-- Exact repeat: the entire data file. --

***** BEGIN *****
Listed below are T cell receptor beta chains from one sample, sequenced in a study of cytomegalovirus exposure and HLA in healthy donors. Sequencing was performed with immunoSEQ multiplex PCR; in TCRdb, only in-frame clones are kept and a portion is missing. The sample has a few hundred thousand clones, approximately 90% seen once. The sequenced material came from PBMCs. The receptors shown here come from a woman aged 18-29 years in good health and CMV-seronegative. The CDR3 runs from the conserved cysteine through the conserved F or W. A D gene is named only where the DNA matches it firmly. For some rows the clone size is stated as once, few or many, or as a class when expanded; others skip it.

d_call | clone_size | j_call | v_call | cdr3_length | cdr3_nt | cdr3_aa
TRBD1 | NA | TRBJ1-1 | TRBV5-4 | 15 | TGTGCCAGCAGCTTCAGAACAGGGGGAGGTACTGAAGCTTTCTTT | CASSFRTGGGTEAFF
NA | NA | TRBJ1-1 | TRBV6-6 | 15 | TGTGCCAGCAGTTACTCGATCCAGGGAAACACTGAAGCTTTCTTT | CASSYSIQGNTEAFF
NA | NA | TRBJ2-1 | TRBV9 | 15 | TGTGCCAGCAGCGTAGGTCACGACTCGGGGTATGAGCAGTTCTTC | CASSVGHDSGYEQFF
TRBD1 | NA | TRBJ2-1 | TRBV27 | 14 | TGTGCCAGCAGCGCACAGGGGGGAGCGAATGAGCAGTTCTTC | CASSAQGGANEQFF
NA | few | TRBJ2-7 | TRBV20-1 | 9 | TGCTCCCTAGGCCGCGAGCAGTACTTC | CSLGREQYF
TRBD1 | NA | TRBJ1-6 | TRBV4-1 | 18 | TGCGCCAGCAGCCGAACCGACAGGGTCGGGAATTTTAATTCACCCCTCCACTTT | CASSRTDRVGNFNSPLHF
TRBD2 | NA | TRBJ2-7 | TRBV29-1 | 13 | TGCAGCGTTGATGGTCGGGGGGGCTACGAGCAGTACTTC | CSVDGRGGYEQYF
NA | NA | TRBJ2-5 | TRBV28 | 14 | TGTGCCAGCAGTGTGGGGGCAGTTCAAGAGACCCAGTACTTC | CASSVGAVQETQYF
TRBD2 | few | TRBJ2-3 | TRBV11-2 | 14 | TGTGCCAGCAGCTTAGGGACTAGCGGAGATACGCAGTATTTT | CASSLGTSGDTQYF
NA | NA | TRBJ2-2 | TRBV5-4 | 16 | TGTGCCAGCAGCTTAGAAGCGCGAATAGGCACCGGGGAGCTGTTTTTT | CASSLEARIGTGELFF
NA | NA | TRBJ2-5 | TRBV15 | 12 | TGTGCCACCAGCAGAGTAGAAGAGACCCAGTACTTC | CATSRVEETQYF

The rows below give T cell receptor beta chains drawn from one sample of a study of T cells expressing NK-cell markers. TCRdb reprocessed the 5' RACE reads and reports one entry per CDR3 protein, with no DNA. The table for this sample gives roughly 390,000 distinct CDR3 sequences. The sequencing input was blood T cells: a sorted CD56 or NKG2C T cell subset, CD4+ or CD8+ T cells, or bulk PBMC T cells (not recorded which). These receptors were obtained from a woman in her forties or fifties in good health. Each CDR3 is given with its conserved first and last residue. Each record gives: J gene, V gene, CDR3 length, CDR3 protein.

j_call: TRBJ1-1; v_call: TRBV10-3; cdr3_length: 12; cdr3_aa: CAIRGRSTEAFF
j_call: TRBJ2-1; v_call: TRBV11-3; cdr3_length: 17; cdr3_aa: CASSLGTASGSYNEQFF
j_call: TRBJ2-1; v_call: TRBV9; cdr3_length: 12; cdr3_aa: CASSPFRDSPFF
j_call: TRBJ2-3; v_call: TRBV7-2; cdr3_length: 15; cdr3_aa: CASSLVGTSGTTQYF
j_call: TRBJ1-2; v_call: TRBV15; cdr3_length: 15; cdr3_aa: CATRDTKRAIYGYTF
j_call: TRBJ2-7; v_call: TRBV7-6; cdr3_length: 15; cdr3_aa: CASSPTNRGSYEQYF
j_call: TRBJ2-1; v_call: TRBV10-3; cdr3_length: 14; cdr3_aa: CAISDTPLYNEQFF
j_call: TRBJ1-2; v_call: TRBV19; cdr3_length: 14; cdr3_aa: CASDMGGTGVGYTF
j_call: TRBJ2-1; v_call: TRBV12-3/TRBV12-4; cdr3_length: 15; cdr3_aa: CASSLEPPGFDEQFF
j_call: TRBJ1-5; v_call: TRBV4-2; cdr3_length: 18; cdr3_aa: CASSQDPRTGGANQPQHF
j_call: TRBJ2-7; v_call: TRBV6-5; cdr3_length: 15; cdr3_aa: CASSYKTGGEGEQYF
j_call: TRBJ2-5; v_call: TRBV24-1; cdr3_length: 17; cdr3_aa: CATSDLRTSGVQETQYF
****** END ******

Listed below are T cell receptor beta chains from one sample, sequenced in a study of cytomegalovirus exposure and HLA in healthy donors. Sequencing was performed with immunoSEQ multiplex PCR; in TCRdb, only in-frame clones are kept and a portion is missing. The sample has a few hundred thousand clones, approximately 90% seen once. The sequenced material came from PBMCs. The receptors shown here come from a woman aged 18-29 years in good health and CMV-seronegative. The CDR3 runs from the conserved cysteine through the conserved F or W. A D gene is named only where the DNA matches it firmly. For some rows the clone size is stated as once, few or many, or as a class when expanded; others skip it.

d_call | clone_size | j_call | v_call | cdr3_length | cdr3_nt | cdr3_aa
TRBD1 | NA | TRBJ1-1 | TRBV5-4 | 15 | TGTGCCAGCAGCTTCAGAACAGGGGGAGGTACTGAAGCTTTCTTT | CASSFRTGGGTEAFF
NA | NA | TRBJ1-1 | TRBV6-6 | 15 | TGTGCCAGCAGTTACTCGATCCAGGGAAACACTGAAGCTTTCTTT | CASSYSIQGNTEAFF
NA | NA | TRBJ2-1 | TRBV9 | 15 | TGTGCCAGCAGCGTAGGTCACGACTCGGGGTATGAGCAGTTCTTC | CASSVGHDSGYEQFF
TRBD1 | NA | TRBJ2-1 | TRBV27 | 14 | TGTGCCAGCAGCGCACAGGGGGGAGCGAATGAGCAGTTCTTC | CASSAQGGANEQFF
NA | few | TRBJ2-7 | TRBV20-1 | 9 | TGCTCCCTAGGCCGCGAGCAGTACTTC | CSLGREQYF
TRBD1 | NA | TRBJ1-6 | TRBV4-1 | 18 | TGCGCCAGCAGCCGAACCGACAGGGTCGGGAATTTTAATTCACCCCTCCACTTT | CASSRTDRVGNFNSPLHF
TRBD2 | NA | TRBJ2-7 | TRBV29-1 | 13 | TGCAGCGTTGATGGTCGGGGGGGCTACGAGCAGTACTTC | CSVDGRGGYEQYF
NA | NA | TRBJ2-5 | TRBV28 | 14 | TGTGCCAGCAGTGTGGGGGCAGTTCAAGAGACCCAGTACTTC | CASSVGAVQETQYF
TRBD2 | few | TRBJ2-3 | TRBV11-2 | 14 | TGTGCCAGCAGCTTAGGGACTAGCGGAGATACGCAGTATTTT | CASSLGTSGDTQYF
NA | NA | TRBJ2-2 | TRBV5-4 | 16 | TGTGCCAGCAGCTTAGAAGCGCGAATAGGCACCGGGGAGCTGTTTTTT | CASSLEARIGTGELFF
NA | NA | TRBJ2-5 | TRBV15 | 12 | TGTGCCACCAGCAGAGTAGAAGAGACCCAGTACTTC | CATSRVEETQYF

The rows below give T cell receptor beta chains drawn from one sample of a study of T cells expressing NK-cell markers. TCRdb reprocessed the 5' RACE reads and reports one entry per CDR3 protein, with no DNA. The table for this sample gives roughly 390,000 distinct CDR3 sequences. The sequencing input was blood T cells: a sorted CD56 or NKG2C T cell subset, CD4+ or CD8+ T cells, or bulk PBMC T cells (not recorded which). These receptors were obtained from a woman in her forties or fifties in good health. Each CDR3 is given with its conserved first and last residue. Each record gives: J gene, V gene, CDR3 length, CDR3 protein.

j_call: TRBJ1-1; v_call: TRBV10-3; cdr3_length: 12; cdr3_aa: CAIRGRSTEAFF
j_call: TRBJ2-1; v_call: TRBV11-3; cdr3_length: 17; cdr3_aa: CASSLGTASGSYNEQFF
j_call: TRBJ2-1; v_call: TRBV9; cdr3_length: 12; cdr3_aa: CASSPFRDSPFF
j_call: TRBJ2-3; v_call: TRBV7-2; cdr3_length: 15; cdr3_aa: CASSLVGTSGTTQYF
j_call: TRBJ1-2; v_call: TRBV15; cdr3_length: 15; cdr3_aa: CATRDTKRAIYGYTF
j_call: TRBJ2-7; v_call: TRBV7-6; cdr3_length: 15; cdr3_aa: CASSPTNRGSYEQYF
j_call: TRBJ2-1; v_call: TRBV10-3; cdr3_length: 14; cdr3_aa: CAISDTPLYNEQFF
j_call: TRBJ1-2; v_call: TRBV19; cdr3_length: 14; cdr3_aa: CASDMGGTGVGYTF
j_call: TRBJ2-1; v_call: TRBV12-3/TRBV12-4; cdr3_length: 15; cdr3_aa: CASSLEPPGFDEQFF
j_call: TRBJ1-5; v_call: TRBV4-2; cdr3_length: 18; cdr3_aa: CASSQDPRTGGANQPQHF
j_call: TRBJ2-7; v_call: TRBV6-5; cdr3_length: 15; cdr3_aa: CASSYKTGGEGEQYF
j_call: TRBJ2-5; v_call: TRBV24-1; cdr3_length: 17; cdr3_aa: CATSDLRTSGVQETQYF